It isn't often that I take the time to give kudos to the software I use, despite being as militant as I am for open source. For the past few years I have been attempting to use as much open source as possible without giving into proprietary stuff. For the most part, open source wins.
There's several pieces of community software that I have built sites on these days. Most of which I've used to build other communities and sites. There's a few that I'm going to be detailing today including phpBB, Vanilla, punBB and SMF (SimpleMachines). Each piece of software has it's benefits and drawbacks, hopefully you'll find this post remotely useful.
Starting with the one I'd consider the underdog...
PunBB is a fast and lightweight PHP-powered discussion board. Its primary goals are to be faster, smaller and less graphically intensive as compared to other discussion boards. PunBB has fewer features than many other discussion boards, but is generally faster and outputs smaller, semantically correct XHTML-compliant pages.
And they succeed at their mission. PunBB is very lightweight right out of the starting gate & for a basic community. The PunBB site features a great set of addons, plugins and frequent software and security updates. One aspect that I especially liked was a feature on their site named 'SpinkBB' which allows you to easily create a custom color scheme with minimal effort.
The underlying drawbacks I found about PunBB though was that it was almost too minimal. Many basic features seemed to be lacking but if the forum wasn't for my business site, I would have continued to use it for personal use. PunBB does a great job at what it intends to do: lightweight ass-kicking. :)
PunBB Official Site
Official PunBB Forums
The next forum up is one of my favorites despite my inability to use it, at all.
Vanilla is an open-source, standards-compliant, multi-lingual, fully extensible discussion forum for the web. Anyone who has web-space that meets the requirements can download and use Vanilla for free!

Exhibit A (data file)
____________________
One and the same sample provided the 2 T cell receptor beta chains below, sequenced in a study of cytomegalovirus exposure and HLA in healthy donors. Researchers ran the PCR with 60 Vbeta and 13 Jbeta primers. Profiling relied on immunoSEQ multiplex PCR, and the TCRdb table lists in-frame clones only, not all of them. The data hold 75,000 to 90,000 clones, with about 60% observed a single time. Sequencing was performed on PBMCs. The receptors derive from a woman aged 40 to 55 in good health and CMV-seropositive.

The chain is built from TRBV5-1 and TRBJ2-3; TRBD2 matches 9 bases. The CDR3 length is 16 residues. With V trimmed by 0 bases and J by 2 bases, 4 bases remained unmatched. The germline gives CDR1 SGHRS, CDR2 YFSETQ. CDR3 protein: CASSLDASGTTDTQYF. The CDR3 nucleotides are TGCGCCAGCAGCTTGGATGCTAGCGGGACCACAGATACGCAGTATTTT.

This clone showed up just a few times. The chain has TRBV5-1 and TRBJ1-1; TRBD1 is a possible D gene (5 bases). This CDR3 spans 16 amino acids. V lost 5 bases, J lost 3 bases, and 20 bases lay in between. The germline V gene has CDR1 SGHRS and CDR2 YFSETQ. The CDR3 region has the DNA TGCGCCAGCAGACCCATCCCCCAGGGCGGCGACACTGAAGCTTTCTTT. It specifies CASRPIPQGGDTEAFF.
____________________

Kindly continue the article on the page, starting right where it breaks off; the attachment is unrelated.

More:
Vanilla is one of those forums that you simply want to use. It's minimalistic, absolutely stunning and basic enough that anyone can wield it. There's a massive range of extensions and an absolutely gorgeous site for fetching them. The man behind Vanilla is Canadian as well, maybe that's why I have some odd inextinguishable desire to have Vanilla's babies.
However that's where the love stops. Actually, that's right where the abuse started. Vanilla is great if you wish to continue using it in it's vanilla form or with any of the 'released' themes. Customizability, though?
Vanilla has a stunning plugin system, a diverse range of themes developed for it but it's theming and template system is absolutely horrendous. I have used many, many forum systems prior and had no problems making minor tweaks, fiddling and all-in-all surviving in the code (despite having zero coding ability). Vanilla on the other hand, despite reading the documentation and spending a few days digging around on the official forum left me dazed and confused.
It may be far too advanced for me or things are just in general obfuscated. I couldn't get even the smallest changes implemented without an outright desire to drive myself off the nearest cliff. Since I'm in Toronto the trek to the nearest cliff would be several hours. Nonetheless, I was willing and ready to make the trip.